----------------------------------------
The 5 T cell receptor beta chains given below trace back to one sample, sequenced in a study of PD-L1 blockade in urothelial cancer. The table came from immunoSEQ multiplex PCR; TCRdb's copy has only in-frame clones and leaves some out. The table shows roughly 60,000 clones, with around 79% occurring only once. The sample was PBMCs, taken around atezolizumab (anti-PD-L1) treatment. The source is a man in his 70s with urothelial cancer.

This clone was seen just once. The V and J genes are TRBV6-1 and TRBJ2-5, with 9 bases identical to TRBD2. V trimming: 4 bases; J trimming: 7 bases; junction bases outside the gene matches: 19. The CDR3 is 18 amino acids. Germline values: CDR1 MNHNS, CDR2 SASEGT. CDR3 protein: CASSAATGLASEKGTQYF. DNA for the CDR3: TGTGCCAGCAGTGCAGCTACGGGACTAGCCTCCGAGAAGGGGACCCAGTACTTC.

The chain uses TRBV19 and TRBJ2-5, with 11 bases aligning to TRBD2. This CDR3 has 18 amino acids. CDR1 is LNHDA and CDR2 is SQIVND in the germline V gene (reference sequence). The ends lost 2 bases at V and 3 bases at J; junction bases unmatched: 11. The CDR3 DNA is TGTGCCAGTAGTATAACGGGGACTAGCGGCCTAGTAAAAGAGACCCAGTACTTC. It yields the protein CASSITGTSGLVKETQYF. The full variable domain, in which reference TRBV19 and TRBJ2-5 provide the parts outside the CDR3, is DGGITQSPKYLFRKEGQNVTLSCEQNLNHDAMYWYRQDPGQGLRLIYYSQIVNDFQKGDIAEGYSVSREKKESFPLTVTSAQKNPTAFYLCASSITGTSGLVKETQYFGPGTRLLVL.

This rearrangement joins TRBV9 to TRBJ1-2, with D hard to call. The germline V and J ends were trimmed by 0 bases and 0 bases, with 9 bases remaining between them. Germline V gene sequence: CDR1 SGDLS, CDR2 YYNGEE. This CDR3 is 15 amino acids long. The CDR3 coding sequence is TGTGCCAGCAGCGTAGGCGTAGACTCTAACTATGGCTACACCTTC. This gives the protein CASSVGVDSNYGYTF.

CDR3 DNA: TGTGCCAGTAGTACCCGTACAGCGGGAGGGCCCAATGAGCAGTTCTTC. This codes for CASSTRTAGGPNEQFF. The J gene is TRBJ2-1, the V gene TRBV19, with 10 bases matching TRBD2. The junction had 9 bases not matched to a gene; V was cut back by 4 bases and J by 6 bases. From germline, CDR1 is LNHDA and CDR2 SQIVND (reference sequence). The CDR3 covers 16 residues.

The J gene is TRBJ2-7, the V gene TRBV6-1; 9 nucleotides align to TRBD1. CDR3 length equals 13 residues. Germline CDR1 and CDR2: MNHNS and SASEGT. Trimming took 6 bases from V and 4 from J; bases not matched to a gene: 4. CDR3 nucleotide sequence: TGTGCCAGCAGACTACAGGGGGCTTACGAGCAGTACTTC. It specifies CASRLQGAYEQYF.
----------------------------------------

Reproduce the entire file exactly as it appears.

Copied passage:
The 5 T cell receptor beta chains given below trace back to one sample, sequenced in a study of PD-L1 blockade in urothelial cancer. The table came from immunoSEQ multiplex PCR; TCRdb's copy has only in-frame clones and leaves some out. The table shows roughly 60,000 clones, with around 79% occurring only once. The sample was PBMCs, taken around atezolizumab (anti-PD-L1) treatment. The source is a man in his 70s with urothelial cancer.

This clone was seen just once. The V and J genes are TRBV6-1 and TRBJ2-5, with 9 bases identical to TRBD2. V trimming: 4 bases; J trimming: 7 bases; junction bases outside the gene matches: 19. The CDR3 is 18 amino acids. Germline values: CDR1 MNHNS, CDR2 SASEGT. CDR3 protein: CASSAATGLASEKGTQYF. DNA for the CDR3: TGTGCCAGCAGTGCAGCTACGGGACTAGCCTCCGAGAAGGGGACCCAGTACTTC.

The chain uses TRBV19 and TRBJ2-5, with 11 bases aligning to TRBD2. This CDR3 has 18 amino acids. CDR1 is LNHDA and CDR2 is SQIVND in the germline V gene (reference sequence). The ends lost 2 bases at V and 3 bases at J; junction bases unmatched: 11. The CDR3 DNA is TGTGCCAGTAGTATAACGGGGACTAGCGGCCTAGTAAAAGAGACCCAGTACTTC. It yields the protein CASSITGTSGLVKETQYF. The full variable domain, in which reference TRBV19 and TRBJ2-5 provide the parts outside the CDR3, is DGGITQSPKYLFRKEGQNVTLSCEQNLNHDAMYWYRQDPGQGLRLIYYSQIVNDFQKGDIAEGYSVSREKKESFPLTVTSAQKNPTAFYLCASSITGTSGLVKETQYFGPGTRLLVL.

This rearrangement joins TRBV9 to TRBJ1-2, with D hard to call. The germline V and J ends were trimmed by 0 bases and 0 bases, with 9 bases remaining between them. Germline V gene sequence: CDR1 SGDLS, CDR2 YYNGEE. This CDR3 is 15 amino acids long. The CDR3 coding sequence is TGTGCCAGCAGCGTAGGCGTAGACTCTAACTATGGCTACACCTTC. This gives the protein CASSVGVDSNYGYTF.

CDR3 DNA: TGTGCCAGTAGTACCCGTACAGCGGGAGGGCCCAATGAGCAGTTCTTC. This codes for CASSTRTAGGPNEQFF. The J gene is TRBJ2-1, the V gene TRBV19, with 10 bases matching TRBD2. The junction had 9 bases not matched to a gene; V was cut back by 4 bases and J by 6 bases. From germline, CDR1 is LNHDA and CDR2 SQIVND (reference sequence). The CDR3 covers 16 residues.

The J gene is TRBJ2-7, the V gene TRBV6-1; 9 nucleotides align to TRBD1. CDR3 length equals 13 residues. Germline CDR1 and CDR2: MNHNS and SASEGT. Trimming took 6 bases from V and 4 from J; bases not matched to a gene: 4. CDR3 nucleotide sequence: TGTGCCAGCAGACTACAGGGGGCTTACGAGCAGTACTTC. It specifies CASRLQGAYEQYF.